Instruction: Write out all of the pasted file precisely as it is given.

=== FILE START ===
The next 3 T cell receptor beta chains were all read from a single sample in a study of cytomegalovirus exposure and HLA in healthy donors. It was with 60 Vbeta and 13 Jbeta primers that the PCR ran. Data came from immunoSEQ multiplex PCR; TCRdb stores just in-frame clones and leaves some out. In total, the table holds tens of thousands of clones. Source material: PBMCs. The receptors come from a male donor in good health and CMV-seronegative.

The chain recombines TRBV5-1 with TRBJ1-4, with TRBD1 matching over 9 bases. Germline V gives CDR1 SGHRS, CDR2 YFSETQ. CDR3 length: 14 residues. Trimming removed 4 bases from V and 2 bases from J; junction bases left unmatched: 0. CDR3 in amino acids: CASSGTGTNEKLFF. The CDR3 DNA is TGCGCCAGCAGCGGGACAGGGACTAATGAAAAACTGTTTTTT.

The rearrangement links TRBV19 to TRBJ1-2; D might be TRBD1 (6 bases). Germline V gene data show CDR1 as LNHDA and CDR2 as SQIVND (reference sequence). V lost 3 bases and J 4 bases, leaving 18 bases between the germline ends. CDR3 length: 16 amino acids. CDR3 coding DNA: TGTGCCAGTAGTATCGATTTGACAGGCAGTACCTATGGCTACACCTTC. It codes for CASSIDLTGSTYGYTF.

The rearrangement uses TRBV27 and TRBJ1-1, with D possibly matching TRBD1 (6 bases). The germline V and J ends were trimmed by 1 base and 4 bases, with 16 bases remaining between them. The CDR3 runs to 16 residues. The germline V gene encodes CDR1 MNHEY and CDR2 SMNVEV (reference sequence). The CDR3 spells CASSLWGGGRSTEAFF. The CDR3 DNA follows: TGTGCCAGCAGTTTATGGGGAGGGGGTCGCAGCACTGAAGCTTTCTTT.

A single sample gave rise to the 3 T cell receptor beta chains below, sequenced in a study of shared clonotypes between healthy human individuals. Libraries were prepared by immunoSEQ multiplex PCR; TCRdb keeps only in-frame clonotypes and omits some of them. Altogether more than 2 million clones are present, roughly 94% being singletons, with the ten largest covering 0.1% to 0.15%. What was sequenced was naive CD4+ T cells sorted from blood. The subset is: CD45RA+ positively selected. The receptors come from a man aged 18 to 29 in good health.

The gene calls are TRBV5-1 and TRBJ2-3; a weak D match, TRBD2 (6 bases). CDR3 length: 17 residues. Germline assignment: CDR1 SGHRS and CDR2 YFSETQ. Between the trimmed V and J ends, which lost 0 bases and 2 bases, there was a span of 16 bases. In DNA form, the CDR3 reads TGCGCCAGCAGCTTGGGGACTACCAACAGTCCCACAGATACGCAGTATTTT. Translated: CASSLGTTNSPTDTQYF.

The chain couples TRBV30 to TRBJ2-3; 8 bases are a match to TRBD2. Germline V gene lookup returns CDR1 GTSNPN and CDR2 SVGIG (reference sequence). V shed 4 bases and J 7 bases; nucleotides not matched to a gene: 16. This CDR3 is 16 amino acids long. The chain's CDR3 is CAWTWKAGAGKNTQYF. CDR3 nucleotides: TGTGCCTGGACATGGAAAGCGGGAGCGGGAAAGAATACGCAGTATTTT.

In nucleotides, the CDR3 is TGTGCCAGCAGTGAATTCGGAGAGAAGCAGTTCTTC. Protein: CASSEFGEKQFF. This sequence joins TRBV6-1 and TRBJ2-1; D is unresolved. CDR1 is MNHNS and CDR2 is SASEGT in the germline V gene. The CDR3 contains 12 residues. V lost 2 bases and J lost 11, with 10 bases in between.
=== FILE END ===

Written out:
The next 3 T cell receptor beta chains were all read from a single sample in a study of cytomegalovirus exposure and HLA in healthy donors. It was with 60 Vbeta and 13 Jbeta primers that the PCR ran. Data came from immunoSEQ multiplex PCR; TCRdb stores just in-frame clones and leaves some out. In total, the table holds tens of thousands of clones. Source material: PBMCs. The receptors come from a male donor in good health and CMV-seronegative.

The chain recombines TRBV5-1 with TRBJ1-4, with TRBD1 matching over 9 bases. Germline V gives CDR1 SGHRS, CDR2 YFSETQ. CDR3 length: 14 residues. Trimming removed 4 bases from V and 2 bases from J; junction bases left unmatched: 0. CDR3 in amino acids: CASSGTGTNEKLFF. The CDR3 DNA is TGCGCCAGCAGCGGGACAGGGACTAATGAAAAACTGTTTTTT.

The rearrangement links TRBV19 to TRBJ1-2; D might be TRBD1 (6 bases). Germline V gene data show CDR1 as LNHDA and CDR2 as SQIVND (reference sequence). V lost 3 bases and J 4 bases, leaving 18 bases between the germline ends. CDR3 length: 16 amino acids. CDR3 coding DNA: TGTGCCAGTAGTATCGATTTGACAGGCAGTACCTATGGCTACACCTTC. It codes for CASSIDLTGSTYGYTF.

The rearrangement uses TRBV27 and TRBJ1-1, with D possibly matching TRBD1 (6 bases). The germline V and J ends were trimmed by 1 base and 4 bases, with 16 bases remaining between them. The CDR3 runs to 16 residues. The germline V gene encodes CDR1 MNHEY and CDR2 SMNVEV (reference sequence). The CDR3 spells CASSLWGGGRSTEAFF. The CDR3 DNA follows: TGTGCCAGCAGTTTATGGGGAGGGGGTCGCAGCACTGAAGCTTTCTTT.

A single sample gave rise to the 3 T cell receptor beta chains below, sequenced in a study of shared clonotypes between healthy human individuals. Libraries were prepared by immunoSEQ multiplex PCR; TCRdb keeps only in-frame clonotypes and omits some of them. Altogether more than 2 million clones are present, roughly 94% being singletons, with the ten largest covering 0.1% to 0.15%. What was sequenced was naive CD4+ T cells sorted from blood. The subset is: CD45RA+ positively selected. The receptors come from a man aged 18 to 29 in good health.

The gene calls are TRBV5-1 and TRBJ2-3; a weak D match, TRBD2 (6 bases). CDR3 length: 17 residues. Germline assignment: CDR1 SGHRS and CDR2 YFSETQ. Between the trimmed V and J ends, which lost 0 bases and 2 bases, there was a span of 16 bases. In DNA form, the CDR3 reads TGCGCCAGCAGCTTGGGGACTACCAACAGTCCCACAGATACGCAGTATTTT. Translated: CASSLGTTNSPTDTQYF.

The chain couples TRBV30 to TRBJ2-3; 8 bases are a match to TRBD2. Germline V gene lookup returns CDR1 GTSNPN and CDR2 SVGIG (reference sequence). V shed 4 bases and J 7 bases; nucleotides not matched to a gene: 16. This CDR3 is 16 amino acids long. The chain's CDR3 is CAWTWKAGAGKNTQYF. CDR3 nucleotides: TGTGCCTGGACATGGAAAGCGGGAGCGGGAAAGAATACGCAGTATTTT.

In nucleotides, the CDR3 is TGTGCCAGCAGTGAATTCGGAGAGAAGCAGTTCTTC. Protein: CASSEFGEKQFF. This sequence joins TRBV6-1 and TRBJ2-1; D is unresolved. CDR1 is MNHNS and CDR2 is SASEGT in the germline V gene. The CDR3 contains 12 residues. V lost 2 bases and J lost 11, with 10 bases in between.